I received this gorgeous skein of laceweight recently. It was a test base for the yarn company Dream in Color, when they were trying to pick out a good laceweight for their future Baby yarn.

Wouldn’t it be fun to be a yarn buyer? I imagine someone getting a box full of creamy white skeins of yarn and lying them all out on a table and then having everyone walk around and pet different skeins until they pick which one they like. Mmm, maybe they even roll in the yarn. Secretly, of course. When everyone else is off dying test skeins. π

Anyways, enough of my fantasies. So this test base I acquired is, as you can imagine, absolutely divine. Dream in Color doesn’t do shoddy yarns, yo. it’s a blend of 75 percent merino wool and 25 percent silk, and it’s a very traditional laceweight, probably coming in at around 2/18 (which is a typical laceweight gauge). There was just one problem with this yarn. I had no clue what the yardage was! There are all of these mysterious numbers on its tag (which I’m sure, dear readers, you will be able to figure out) but they had me totally and completely stumped. As you can see, this was clearly mill language, not end user writing on the tag:

SPH 5169
STH (?) 1596
75 – sw merino wool
25 – silk
2/12.86 wc. (or 2112.86 wrc. it’s a total tossup. really.)

So what was a girl to do? Figure it out the slow way. I started by unwrapping the skein and picking a point on the hank where the yarn seemed untangled and pretty straight. I began counting each strand, in groups of 100, eventually counting out loud so that I didn’t lose track. That total came to 368 strands of yarn. But now I needed to find out how long my actual skein was. I started by trying to simply shake it out and measure it, but that was an effort in futility. Then I remembered that professionally spun skeins are typically done in specific lengths. I grabbed by yardstick and sure enough, the skein was the full length of the yardstick when pulled taut, meaning that this was a 2-yard skein. A quick bit of math (one yard, or 36 inches, doubled equals 72 inches) and then I took 72 inches and times’d it by the 368 strands. That gave me the number 26496 – as in 26,496 inches. Right. So now I have to get that number of inches down to a manageable size. So, how many yards are in 26,496 inches? If I divide that number by 36 inches (aka a yard) I get 736 exactly. Ah ha! Therefore I have 736 yards in this skein!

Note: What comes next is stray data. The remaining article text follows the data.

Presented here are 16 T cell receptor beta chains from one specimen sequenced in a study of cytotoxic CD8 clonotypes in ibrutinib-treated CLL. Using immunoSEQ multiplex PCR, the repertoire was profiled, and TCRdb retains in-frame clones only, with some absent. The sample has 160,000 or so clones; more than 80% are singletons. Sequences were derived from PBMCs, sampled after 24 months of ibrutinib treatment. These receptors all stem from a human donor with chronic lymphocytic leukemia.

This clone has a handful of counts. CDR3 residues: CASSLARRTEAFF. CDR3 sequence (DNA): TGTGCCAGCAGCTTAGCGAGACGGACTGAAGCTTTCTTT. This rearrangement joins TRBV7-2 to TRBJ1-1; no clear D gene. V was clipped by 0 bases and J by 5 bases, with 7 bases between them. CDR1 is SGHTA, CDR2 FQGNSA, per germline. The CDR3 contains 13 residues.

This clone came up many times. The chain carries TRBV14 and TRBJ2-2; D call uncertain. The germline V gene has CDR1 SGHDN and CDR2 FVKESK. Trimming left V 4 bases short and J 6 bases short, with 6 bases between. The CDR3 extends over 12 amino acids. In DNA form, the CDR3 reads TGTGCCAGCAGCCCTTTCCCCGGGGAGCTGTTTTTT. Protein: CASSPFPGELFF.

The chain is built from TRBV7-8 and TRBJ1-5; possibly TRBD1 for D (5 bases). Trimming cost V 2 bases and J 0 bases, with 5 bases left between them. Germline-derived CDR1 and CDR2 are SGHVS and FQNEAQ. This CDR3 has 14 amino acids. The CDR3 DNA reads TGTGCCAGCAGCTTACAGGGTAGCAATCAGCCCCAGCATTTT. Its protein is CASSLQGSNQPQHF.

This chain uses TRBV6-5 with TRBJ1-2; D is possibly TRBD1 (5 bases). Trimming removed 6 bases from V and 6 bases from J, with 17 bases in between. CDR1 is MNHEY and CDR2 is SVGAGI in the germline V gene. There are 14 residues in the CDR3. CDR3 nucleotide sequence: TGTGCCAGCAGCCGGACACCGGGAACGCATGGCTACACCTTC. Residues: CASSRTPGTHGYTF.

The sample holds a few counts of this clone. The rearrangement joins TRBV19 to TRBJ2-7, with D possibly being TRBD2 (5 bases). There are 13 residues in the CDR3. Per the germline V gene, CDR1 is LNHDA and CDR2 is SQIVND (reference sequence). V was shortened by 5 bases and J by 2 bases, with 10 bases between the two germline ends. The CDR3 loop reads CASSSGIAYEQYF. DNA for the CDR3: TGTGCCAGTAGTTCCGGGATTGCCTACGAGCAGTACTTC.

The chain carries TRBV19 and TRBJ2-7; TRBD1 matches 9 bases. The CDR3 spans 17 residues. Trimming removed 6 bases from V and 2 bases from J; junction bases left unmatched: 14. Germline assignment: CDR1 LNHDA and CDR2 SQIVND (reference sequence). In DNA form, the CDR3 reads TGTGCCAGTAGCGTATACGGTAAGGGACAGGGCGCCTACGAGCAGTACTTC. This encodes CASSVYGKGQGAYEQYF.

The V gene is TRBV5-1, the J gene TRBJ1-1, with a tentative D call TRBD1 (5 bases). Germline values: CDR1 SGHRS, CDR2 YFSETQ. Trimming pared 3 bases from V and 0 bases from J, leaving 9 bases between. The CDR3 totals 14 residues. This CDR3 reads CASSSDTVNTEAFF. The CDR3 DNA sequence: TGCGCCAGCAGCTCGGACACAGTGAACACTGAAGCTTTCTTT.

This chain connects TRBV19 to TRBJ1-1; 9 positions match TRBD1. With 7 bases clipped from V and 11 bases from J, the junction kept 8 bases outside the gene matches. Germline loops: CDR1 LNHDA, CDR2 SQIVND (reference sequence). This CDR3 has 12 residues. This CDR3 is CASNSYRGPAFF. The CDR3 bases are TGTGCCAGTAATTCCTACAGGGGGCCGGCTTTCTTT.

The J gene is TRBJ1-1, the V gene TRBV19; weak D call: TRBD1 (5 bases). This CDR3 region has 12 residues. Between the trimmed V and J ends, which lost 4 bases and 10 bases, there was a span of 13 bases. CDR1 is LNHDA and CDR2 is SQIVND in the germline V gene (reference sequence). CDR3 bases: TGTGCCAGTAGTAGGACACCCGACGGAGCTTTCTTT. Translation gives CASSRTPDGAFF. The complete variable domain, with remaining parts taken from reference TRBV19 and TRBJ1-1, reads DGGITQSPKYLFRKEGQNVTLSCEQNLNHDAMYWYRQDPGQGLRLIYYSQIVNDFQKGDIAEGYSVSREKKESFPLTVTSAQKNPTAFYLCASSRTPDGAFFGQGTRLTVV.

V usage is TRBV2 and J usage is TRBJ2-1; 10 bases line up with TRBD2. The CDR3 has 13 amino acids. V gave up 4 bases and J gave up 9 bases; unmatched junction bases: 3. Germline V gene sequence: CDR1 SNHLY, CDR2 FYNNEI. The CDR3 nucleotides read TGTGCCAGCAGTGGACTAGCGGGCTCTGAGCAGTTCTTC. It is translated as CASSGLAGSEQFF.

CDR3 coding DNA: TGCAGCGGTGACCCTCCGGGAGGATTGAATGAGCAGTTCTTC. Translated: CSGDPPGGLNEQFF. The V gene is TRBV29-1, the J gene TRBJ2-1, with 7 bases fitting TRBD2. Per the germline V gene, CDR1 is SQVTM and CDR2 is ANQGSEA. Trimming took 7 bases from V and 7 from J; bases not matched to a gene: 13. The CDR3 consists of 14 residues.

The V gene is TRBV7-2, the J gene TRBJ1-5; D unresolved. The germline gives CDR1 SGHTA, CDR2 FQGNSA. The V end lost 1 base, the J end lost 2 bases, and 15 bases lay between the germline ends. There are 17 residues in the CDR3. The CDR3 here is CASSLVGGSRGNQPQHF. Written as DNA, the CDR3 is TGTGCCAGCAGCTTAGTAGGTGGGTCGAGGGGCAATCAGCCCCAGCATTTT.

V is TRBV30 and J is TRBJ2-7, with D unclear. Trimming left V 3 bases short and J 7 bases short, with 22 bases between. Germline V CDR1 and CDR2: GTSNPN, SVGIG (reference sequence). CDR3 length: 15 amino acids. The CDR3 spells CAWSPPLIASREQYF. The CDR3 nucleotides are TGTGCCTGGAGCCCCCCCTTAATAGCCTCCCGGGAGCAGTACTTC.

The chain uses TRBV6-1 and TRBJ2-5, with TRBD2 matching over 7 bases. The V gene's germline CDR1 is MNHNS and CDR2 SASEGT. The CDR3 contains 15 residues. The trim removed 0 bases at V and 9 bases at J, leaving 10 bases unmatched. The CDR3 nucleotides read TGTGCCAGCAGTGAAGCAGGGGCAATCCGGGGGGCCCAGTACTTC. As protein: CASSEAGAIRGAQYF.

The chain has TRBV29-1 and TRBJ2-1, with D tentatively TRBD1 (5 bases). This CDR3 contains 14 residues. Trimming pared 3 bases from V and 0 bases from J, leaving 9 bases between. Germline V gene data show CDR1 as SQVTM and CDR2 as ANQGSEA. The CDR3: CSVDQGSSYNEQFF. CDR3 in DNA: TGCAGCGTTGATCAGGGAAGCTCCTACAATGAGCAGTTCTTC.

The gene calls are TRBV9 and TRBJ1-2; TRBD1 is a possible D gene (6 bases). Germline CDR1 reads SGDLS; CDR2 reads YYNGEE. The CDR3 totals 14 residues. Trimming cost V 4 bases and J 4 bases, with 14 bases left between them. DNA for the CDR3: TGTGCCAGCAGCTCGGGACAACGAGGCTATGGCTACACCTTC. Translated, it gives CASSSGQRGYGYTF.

So essentially the formula is this:

strand count X skein length doubled = total inches / 36 inches = number of yards

For metric measurements, it’s the same system except:

strand count X skein length doubled = total centimeters / 100 centimeters = number of meters

Yey! I figured out how to measure large amounts of yarn! Now, granted, this is just a rough gauge. And if I was trying to figure out the yardage for a skein of yarn with less yardage I’d reskein it around a niddy noddy to get to my yardage. However, for large amounts of yardage, like laceweight, where it’s just sort of inconceivable to spend your day fighting hundreds of yards, this is a great formula to use.